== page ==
Creating Escape Cover


Nearly all animals need cover so they can escape from predators, rest in safety, nest, and raise their young. What kind of cover depends on the wildlife species. Some animals use hollow trees, while others use brushy areas and dense stands of grass.

Downed woody and brushy cover are important for many species of small mammals, ground-nesting birds, amphibians, and reptiles. Downed tree structures (DTS) and edge feathering are among the quickest ways to create cover for a wide number of species. Rabbits, quail, and many songbirds use DTS and edge feathering immediately after construction.

Downed Tree Structures (DTS)

Downed tree structures (DTS) provide an immediate temporary source of woody cover in areas that lack bushes and shrubs. The location and quantity of shrubby cover can determine how much of an area will be available for use. Placing DTS throughout large grassland fields can increase the amount of available habitat for quail and other wildlife.


Drag downed trees to the desired location and place in a loose arrangement. Do not push the downed trees into dense piles. These structures are intended to be open to allow space for the movement of quail and other upland wildlife within the structure.

  • Treat existing grass in the areas where the trees will be placed with an approved contact herbicide before cutting trees. This will create bare ground and provide good growing conditions for annual food plants and shrubs.
  • Choose a minimum of 8 well-branched, durable trees that are at least 20 feet tall (do not count the unbranched trunk) with a trunk approximately 10 inches wide at breast height.
  • Place DTS next to early-successional vegetation such as managed wildlife-friendly grasses/legumes/forbs, field borders, food plots, or cropland.
  • Do not place DTS next to a woody edge and space no more than 100 yards apart.
  • Plant shrubs to create enduring cover benefits.
  • Oak
  • Hickory
  • Cedar
  • Osage orange

Elm, cottonwood, and willow do not make good DTS since they tend to break down quickly and have less dense branching.


Create 0.1–1.0 acre of dense woody cover per 5–40 acres of wildlife-friendly habitat.

Make DTS that measure 30 by 50 feet for a total of 1,500 square feet of habitat. Although wildlife will use woody escape cover as small as a tractor tire, larger patches receive greater use.

It takes three DTS areas of 30 by 50 feet to equal 0.1 acre.


Habitat Hints - Brush Piles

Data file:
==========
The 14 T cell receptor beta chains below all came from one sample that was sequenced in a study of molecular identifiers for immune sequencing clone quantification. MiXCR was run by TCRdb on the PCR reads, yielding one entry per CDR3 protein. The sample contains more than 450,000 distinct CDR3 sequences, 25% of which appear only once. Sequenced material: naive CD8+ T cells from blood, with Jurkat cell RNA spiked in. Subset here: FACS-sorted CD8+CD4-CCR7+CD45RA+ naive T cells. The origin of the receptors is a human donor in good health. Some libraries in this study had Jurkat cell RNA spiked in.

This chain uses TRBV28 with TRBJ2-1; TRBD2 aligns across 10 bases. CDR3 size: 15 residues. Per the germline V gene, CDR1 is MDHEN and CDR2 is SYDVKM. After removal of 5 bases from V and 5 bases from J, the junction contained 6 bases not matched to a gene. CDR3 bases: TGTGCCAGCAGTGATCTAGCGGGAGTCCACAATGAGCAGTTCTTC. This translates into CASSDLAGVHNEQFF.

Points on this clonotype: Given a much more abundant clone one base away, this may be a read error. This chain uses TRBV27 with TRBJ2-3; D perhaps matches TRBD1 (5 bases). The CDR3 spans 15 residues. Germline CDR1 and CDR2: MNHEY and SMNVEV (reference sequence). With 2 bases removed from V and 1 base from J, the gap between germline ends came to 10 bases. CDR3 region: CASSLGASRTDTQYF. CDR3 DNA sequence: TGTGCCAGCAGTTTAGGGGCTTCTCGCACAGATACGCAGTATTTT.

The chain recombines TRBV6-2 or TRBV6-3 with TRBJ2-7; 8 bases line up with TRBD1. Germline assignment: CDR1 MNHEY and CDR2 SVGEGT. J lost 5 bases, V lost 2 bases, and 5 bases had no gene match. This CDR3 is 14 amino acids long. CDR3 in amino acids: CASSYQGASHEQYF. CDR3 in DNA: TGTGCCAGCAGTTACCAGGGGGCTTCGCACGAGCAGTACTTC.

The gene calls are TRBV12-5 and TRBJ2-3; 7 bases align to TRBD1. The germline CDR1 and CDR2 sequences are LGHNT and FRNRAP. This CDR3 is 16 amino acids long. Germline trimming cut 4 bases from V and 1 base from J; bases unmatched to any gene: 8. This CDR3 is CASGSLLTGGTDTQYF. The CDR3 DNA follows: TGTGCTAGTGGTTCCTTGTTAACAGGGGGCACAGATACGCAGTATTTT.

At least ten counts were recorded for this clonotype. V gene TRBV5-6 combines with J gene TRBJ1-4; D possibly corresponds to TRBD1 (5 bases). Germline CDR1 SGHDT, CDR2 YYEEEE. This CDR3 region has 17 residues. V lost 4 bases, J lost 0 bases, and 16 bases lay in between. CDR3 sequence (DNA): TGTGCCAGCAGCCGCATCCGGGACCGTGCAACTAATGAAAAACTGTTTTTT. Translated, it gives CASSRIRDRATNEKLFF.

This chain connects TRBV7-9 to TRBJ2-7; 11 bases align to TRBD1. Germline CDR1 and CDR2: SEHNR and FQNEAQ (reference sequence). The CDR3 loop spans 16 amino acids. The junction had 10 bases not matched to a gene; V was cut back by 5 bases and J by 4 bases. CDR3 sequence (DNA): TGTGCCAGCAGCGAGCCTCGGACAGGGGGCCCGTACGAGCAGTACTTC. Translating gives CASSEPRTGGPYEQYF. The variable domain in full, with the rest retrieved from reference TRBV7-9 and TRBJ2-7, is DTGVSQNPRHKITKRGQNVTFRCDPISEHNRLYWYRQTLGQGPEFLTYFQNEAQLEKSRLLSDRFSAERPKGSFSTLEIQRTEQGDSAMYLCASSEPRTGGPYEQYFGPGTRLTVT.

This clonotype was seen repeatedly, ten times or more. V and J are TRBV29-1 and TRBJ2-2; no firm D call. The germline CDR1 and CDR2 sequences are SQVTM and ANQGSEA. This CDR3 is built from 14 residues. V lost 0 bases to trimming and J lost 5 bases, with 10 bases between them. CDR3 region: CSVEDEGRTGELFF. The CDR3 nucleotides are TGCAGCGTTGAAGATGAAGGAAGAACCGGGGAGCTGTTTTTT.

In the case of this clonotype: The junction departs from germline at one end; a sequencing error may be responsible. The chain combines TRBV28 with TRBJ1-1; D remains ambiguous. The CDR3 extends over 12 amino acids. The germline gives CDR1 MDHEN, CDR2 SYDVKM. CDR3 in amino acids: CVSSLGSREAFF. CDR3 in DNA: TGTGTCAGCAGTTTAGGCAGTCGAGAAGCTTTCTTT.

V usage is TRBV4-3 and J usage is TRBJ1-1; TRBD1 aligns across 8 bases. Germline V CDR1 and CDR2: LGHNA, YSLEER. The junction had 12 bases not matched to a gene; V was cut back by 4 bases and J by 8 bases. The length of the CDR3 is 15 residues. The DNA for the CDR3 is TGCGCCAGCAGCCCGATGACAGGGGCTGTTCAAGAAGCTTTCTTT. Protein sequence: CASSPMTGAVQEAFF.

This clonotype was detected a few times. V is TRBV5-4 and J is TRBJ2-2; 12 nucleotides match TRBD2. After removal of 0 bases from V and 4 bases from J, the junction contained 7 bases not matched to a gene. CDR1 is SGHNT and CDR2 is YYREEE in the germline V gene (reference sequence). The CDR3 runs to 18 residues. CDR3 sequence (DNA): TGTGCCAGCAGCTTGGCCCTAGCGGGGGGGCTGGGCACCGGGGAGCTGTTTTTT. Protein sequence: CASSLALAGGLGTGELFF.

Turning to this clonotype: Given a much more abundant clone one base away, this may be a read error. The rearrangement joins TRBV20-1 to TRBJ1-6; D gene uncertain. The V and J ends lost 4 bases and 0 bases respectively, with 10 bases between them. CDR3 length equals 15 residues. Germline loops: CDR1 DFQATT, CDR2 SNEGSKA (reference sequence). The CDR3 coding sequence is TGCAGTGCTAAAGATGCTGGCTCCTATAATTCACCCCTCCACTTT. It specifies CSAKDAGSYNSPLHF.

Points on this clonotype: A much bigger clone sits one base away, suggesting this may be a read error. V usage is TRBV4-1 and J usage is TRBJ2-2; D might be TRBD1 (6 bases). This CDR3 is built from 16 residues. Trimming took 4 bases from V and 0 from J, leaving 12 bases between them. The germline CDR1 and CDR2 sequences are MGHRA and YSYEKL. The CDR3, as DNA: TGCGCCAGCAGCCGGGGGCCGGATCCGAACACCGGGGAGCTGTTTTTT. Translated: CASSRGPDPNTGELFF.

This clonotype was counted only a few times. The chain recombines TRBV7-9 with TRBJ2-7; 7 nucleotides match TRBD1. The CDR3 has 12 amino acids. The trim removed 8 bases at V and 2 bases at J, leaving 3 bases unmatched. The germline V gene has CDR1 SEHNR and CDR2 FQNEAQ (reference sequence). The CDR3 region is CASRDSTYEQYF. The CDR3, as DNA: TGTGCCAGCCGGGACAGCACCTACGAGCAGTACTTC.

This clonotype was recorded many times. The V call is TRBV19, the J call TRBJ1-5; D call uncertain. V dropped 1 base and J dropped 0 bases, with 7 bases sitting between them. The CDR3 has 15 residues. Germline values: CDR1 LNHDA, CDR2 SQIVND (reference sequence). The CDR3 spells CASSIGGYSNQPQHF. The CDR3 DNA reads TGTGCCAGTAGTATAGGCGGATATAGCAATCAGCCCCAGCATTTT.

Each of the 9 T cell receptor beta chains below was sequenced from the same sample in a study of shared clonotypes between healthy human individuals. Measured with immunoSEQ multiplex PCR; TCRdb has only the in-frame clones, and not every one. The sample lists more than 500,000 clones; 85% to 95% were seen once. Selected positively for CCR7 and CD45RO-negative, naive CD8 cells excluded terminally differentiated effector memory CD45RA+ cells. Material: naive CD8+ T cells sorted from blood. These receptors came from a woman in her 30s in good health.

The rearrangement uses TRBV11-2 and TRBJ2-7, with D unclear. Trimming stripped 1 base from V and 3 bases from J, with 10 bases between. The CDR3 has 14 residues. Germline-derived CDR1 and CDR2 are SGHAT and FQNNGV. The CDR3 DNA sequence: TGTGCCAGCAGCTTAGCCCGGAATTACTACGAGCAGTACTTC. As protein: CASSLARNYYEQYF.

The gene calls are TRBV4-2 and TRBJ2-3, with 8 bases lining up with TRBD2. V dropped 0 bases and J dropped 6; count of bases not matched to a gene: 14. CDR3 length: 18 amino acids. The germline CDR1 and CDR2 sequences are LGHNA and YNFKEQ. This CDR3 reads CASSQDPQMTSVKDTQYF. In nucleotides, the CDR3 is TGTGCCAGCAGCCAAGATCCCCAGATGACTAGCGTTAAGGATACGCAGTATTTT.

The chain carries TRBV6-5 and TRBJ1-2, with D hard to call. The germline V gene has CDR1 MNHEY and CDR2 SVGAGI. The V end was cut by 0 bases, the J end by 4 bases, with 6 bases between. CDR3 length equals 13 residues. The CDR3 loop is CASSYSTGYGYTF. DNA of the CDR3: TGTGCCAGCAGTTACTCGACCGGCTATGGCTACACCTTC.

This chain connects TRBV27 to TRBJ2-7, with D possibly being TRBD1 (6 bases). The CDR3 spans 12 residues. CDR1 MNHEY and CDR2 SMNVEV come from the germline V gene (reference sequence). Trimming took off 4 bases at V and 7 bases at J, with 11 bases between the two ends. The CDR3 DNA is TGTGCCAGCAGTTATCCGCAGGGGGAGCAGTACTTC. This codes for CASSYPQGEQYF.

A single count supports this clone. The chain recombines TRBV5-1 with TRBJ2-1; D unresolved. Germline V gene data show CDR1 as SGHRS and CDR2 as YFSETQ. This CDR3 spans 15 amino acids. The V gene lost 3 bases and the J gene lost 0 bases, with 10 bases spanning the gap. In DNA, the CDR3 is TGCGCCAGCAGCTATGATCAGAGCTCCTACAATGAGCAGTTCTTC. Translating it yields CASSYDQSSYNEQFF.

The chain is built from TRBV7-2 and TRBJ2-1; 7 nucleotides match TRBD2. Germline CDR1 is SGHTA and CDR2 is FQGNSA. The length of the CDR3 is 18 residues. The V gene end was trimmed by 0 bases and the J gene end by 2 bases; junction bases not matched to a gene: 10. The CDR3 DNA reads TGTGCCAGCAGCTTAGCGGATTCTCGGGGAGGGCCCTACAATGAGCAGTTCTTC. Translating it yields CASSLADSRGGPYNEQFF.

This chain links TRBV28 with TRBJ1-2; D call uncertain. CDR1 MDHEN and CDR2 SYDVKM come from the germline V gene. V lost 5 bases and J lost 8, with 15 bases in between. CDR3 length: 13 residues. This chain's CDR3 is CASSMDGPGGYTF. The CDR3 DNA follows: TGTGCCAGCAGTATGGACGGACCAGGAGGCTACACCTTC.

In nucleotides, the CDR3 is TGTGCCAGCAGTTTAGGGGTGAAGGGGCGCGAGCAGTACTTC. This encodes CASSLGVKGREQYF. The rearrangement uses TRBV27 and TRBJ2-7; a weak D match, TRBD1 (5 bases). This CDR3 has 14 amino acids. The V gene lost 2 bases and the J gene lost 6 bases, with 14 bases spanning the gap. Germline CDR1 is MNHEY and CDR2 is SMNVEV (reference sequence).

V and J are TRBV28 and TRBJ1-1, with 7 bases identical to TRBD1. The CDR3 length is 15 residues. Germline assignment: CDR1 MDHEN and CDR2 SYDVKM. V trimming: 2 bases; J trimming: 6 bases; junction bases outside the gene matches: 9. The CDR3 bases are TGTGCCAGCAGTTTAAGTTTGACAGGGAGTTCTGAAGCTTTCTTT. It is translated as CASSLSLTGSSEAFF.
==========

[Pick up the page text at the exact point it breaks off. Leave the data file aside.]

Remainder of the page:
MDC's Jason Jensen explains the proper way to create brush piles when working on your land. Certain brush piles aren't good for habitat.
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Edge Feathering

Edge feathering creates a transitional zone of woody escape cover made of downed trees, shrubs, vines, and herbaceous vegetation between cropland or grassland and the wooded edge.


Ideally, 10–25 percent of wildlife habitat should consist of dense woody cover.

  • For every 5–40 acres of wildlife habitat, create 0.1–1.0 acre of dense woody cover, 3–12 feet tall with bare ground underneath.
  • Renovate an area that is at least 30 by 50 feet. It takes three, 30-by-50-foot areas to equal 0.1 acre.
  • Pick at least a 30-by-50-foot area where you can cut all trees over 12 feet tall.
    • Leave native shrubs like dogwood or plum if they are less than 12 feet tall.
    • If the shrubs are greater than 12 feet tall, cut them off at ground level and DO NOT TREAT the stumps. Cutting down older stems will encourage new shoot growth.
  • Treat existing grass, especially sod-forming grasses such as tall fescue and smooth brome, with an approved contact herbicide before cutting trees. This will create bare ground and provide good growing conditions for annual food plants and shrubs. 
  • Cut down trees using only chainsaws or tree shears — no bulldozers. Leave trees where they fall or windrow them along the fence or woody draw. DO NOT push the trees into a dense pile.
  • Treat cut tree stumps with an appropriate herbicide to prevent re-sprouting. Do not treat Osage-orange tree stumps when renovating an old hedgerow.
  • Edge feather small sections at a time.
    • Cut 50- to 100-foot-wide sections spaced out every 150 feet.
    • Continue this process each year until the entire fence line or woody draw has been treated.